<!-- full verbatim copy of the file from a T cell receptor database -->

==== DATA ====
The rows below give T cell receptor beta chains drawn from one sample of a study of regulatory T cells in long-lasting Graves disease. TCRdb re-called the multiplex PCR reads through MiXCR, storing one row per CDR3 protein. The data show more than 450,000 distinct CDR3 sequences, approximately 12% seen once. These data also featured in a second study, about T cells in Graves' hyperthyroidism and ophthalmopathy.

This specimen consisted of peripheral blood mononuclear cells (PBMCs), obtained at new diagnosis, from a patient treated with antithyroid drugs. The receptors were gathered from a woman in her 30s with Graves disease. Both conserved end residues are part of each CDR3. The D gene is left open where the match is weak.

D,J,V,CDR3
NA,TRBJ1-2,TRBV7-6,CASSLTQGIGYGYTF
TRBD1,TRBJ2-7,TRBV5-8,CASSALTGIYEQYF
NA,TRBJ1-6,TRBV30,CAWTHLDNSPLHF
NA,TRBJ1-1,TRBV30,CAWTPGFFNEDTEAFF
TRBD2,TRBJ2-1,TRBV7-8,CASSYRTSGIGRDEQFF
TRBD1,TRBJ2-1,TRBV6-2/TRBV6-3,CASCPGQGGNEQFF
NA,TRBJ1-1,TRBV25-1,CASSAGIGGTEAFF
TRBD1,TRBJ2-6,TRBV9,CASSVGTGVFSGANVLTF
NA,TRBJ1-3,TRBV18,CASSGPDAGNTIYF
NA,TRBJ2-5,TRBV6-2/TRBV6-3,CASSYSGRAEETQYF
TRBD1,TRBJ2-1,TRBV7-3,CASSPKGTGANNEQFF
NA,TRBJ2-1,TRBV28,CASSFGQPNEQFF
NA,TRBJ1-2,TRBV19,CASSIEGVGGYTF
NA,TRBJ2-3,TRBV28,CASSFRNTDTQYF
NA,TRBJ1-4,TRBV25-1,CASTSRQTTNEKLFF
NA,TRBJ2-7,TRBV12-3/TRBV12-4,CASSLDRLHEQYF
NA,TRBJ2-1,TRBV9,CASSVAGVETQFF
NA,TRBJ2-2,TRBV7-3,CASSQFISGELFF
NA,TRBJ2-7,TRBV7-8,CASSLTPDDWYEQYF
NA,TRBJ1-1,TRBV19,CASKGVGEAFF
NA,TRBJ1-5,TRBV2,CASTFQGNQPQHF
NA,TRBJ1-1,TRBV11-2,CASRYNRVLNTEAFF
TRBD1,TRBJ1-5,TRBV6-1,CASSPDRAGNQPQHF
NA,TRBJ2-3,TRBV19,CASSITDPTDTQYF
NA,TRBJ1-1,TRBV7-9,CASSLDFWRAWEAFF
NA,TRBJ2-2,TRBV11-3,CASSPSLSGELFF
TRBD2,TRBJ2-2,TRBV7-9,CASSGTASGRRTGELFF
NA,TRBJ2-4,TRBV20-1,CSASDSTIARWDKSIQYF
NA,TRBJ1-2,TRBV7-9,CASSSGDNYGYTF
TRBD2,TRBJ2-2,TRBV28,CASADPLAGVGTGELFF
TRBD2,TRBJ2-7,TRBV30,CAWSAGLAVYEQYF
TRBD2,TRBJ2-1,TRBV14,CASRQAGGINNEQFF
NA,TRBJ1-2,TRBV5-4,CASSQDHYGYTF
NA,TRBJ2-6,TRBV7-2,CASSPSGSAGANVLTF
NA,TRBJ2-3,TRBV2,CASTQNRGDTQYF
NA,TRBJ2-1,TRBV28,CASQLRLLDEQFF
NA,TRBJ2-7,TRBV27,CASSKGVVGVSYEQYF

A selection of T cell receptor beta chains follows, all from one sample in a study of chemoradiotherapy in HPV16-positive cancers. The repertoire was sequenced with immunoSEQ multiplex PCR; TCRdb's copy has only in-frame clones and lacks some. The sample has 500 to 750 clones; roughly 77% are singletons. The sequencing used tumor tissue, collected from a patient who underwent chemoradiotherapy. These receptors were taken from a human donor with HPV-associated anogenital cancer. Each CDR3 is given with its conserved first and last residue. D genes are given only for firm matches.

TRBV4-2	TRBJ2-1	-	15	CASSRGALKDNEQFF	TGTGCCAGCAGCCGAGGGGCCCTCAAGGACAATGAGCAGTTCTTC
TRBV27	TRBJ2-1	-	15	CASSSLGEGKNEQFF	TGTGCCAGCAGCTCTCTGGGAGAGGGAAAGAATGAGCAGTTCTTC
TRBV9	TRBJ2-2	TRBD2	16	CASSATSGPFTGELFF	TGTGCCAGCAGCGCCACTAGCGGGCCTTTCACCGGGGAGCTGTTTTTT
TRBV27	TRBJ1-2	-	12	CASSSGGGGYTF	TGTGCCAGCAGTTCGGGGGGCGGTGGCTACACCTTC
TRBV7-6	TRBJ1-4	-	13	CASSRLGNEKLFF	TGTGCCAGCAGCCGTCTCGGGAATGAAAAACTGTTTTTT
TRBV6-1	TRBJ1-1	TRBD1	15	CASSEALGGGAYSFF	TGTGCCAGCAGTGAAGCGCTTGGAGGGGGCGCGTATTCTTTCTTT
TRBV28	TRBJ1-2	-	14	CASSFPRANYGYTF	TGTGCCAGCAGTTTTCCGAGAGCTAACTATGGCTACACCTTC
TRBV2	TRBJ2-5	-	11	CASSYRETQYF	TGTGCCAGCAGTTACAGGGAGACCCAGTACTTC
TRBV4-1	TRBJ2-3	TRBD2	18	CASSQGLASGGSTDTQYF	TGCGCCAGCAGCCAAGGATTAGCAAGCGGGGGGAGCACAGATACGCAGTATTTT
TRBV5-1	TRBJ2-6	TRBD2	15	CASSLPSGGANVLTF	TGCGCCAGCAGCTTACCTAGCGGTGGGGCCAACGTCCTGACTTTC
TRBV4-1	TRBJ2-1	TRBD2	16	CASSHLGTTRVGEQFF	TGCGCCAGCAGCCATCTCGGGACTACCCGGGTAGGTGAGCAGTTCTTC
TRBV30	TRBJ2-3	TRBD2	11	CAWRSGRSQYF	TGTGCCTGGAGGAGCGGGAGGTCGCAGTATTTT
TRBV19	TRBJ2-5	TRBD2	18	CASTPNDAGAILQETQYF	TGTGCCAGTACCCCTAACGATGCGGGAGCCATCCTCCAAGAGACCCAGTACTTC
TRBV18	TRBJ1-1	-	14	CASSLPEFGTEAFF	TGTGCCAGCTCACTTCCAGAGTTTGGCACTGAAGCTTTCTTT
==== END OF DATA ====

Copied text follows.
The rows below give T cell receptor beta chains drawn from one sample of a study of regulatory T cells in long-lasting Graves disease. TCRdb re-called the multiplex PCR reads through MiXCR, storing one row per CDR3 protein. The data show more than 450,000 distinct CDR3 sequences, approximately 12% seen once. These data also featured in a second study, about T cells in Graves' hyperthyroidism and ophthalmopathy.

This specimen consisted of peripheral blood mononuclear cells (PBMCs), obtained at new diagnosis, from a patient treated with antithyroid drugs. The receptors were gathered from a woman in her 30s with Graves disease. Both conserved end residues are part of each CDR3. The D gene is left open where the match is weak.

D,J,V,CDR3
NA,TRBJ1-2,TRBV7-6,CASSLTQGIGYGYTF
TRBD1,TRBJ2-7,TRBV5-8,CASSALTGIYEQYF
NA,TRBJ1-6,TRBV30,CAWTHLDNSPLHF
NA,TRBJ1-1,TRBV30,CAWTPGFFNEDTEAFF
TRBD2,TRBJ2-1,TRBV7-8,CASSYRTSGIGRDEQFF
TRBD1,TRBJ2-1,TRBV6-2/TRBV6-3,CASCPGQGGNEQFF
NA,TRBJ1-1,TRBV25-1,CASSAGIGGTEAFF
TRBD1,TRBJ2-6,TRBV9,CASSVGTGVFSGANVLTF
NA,TRBJ1-3,TRBV18,CASSGPDAGNTIYF
NA,TRBJ2-5,TRBV6-2/TRBV6-3,CASSYSGRAEETQYF
TRBD1,TRBJ2-1,TRBV7-3,CASSPKGTGANNEQFF
NA,TRBJ2-1,TRBV28,CASSFGQPNEQFF
NA,TRBJ1-2,TRBV19,CASSIEGVGGYTF
NA,TRBJ2-3,TRBV28,CASSFRNTDTQYF
NA,TRBJ1-4,TRBV25-1,CASTSRQTTNEKLFF
NA,TRBJ2-7,TRBV12-3/TRBV12-4,CASSLDRLHEQYF
NA,TRBJ2-1,TRBV9,CASSVAGVETQFF
NA,TRBJ2-2,TRBV7-3,CASSQFISGELFF
NA,TRBJ2-7,TRBV7-8,CASSLTPDDWYEQYF
NA,TRBJ1-1,TRBV19,CASKGVGEAFF
NA,TRBJ1-5,TRBV2,CASTFQGNQPQHF
NA,TRBJ1-1,TRBV11-2,CASRYNRVLNTEAFF
TRBD1,TRBJ1-5,TRBV6-1,CASSPDRAGNQPQHF
NA,TRBJ2-3,TRBV19,CASSITDPTDTQYF
NA,TRBJ1-1,TRBV7-9,CASSLDFWRAWEAFF
NA,TRBJ2-2,TRBV11-3,CASSPSLSGELFF
TRBD2,TRBJ2-2,TRBV7-9,CASSGTASGRRTGELFF
NA,TRBJ2-4,TRBV20-1,CSASDSTIARWDKSIQYF
NA,TRBJ1-2,TRBV7-9,CASSSGDNYGYTF
TRBD2,TRBJ2-2,TRBV28,CASADPLAGVGTGELFF
TRBD2,TRBJ2-7,TRBV30,CAWSAGLAVYEQYF
TRBD2,TRBJ2-1,TRBV14,CASRQAGGINNEQFF
NA,TRBJ1-2,TRBV5-4,CASSQDHYGYTF
NA,TRBJ2-6,TRBV7-2,CASSPSGSAGANVLTF
NA,TRBJ2-3,TRBV2,CASTQNRGDTQYF
NA,TRBJ2-1,TRBV28,CASQLRLLDEQFF
NA,TRBJ2-7,TRBV27,CASSKGVVGVSYEQYF

A selection of T cell receptor beta chains follows, all from one sample in a study of chemoradiotherapy in HPV16-positive cancers. The repertoire was sequenced with immunoSEQ multiplex PCR; TCRdb's copy has only in-frame clones and lacks some. The sample has 500 to 750 clones; roughly 77% are singletons. The sequencing used tumor tissue, collected from a patient who underwent chemoradiotherapy. These receptors were taken from a human donor with HPV-associated anogenital cancer. Each CDR3 is given with its conserved first and last residue. D genes are given only for firm matches.

TRBV4-2	TRBJ2-1	-	15	CASSRGALKDNEQFF	TGTGCCAGCAGCCGAGGGGCCCTCAAGGACAATGAGCAGTTCTTC
TRBV27	TRBJ2-1	-	15	CASSSLGEGKNEQFF	TGTGCCAGCAGCTCTCTGGGAGAGGGAAAGAATGAGCAGTTCTTC
TRBV9	TRBJ2-2	TRBD2	16	CASSATSGPFTGELFF	TGTGCCAGCAGCGCCACTAGCGGGCCTTTCACCGGGGAGCTGTTTTTT
TRBV27	TRBJ1-2	-	12	CASSSGGGGYTF	TGTGCCAGCAGTTCGGGGGGCGGTGGCTACACCTTC
TRBV7-6	TRBJ1-4	-	13	CASSRLGNEKLFF	TGTGCCAGCAGCCGTCTCGGGAATGAAAAACTGTTTTTT
TRBV6-1	TRBJ1-1	TRBD1	15	CASSEALGGGAYSFF	TGTGCCAGCAGTGAAGCGCTTGGAGGGGGCGCGTATTCTTTCTTT
TRBV28	TRBJ1-2	-	14	CASSFPRANYGYTF	TGTGCCAGCAGTTTTCCGAGAGCTAACTATGGCTACACCTTC
TRBV2	TRBJ2-5	-	11	CASSYRETQYF	TGTGCCAGCAGTTACAGGGAGACCCAGTACTTC
TRBV4-1	TRBJ2-3	TRBD2	18	CASSQGLASGGSTDTQYF	TGCGCCAGCAGCCAAGGATTAGCAAGCGGGGGGAGCACAGATACGCAGTATTTT
TRBV5-1	TRBJ2-6	TRBD2	15	CASSLPSGGANVLTF	TGCGCCAGCAGCTTACCTAGCGGTGGGGCCAACGTCCTGACTTTC
TRBV4-1	TRBJ2-1	TRBD2	16	CASSHLGTTRVGEQFF	TGCGCCAGCAGCCATCTCGGGACTACCCGGGTAGGTGAGCAGTTCTTC
TRBV30	TRBJ2-3	TRBD2	11	CAWRSGRSQYF	TGTGCCTGGAGGAGCGGGAGGTCGCAGTATTTT
TRBV19	TRBJ2-5	TRBD2	18	CASTPNDAGAILQETQYF	TGTGCCAGTACCCCTAACGATGCGGGAGCCATCCTCCAAGAGACCCAGTACTTC
TRBV18	TRBJ1-1	-	14	CASSLPEFGTEAFF	TGTGCCAGCTCACTTCCAGAGTTTGGCACTGAAGCTTTCTTT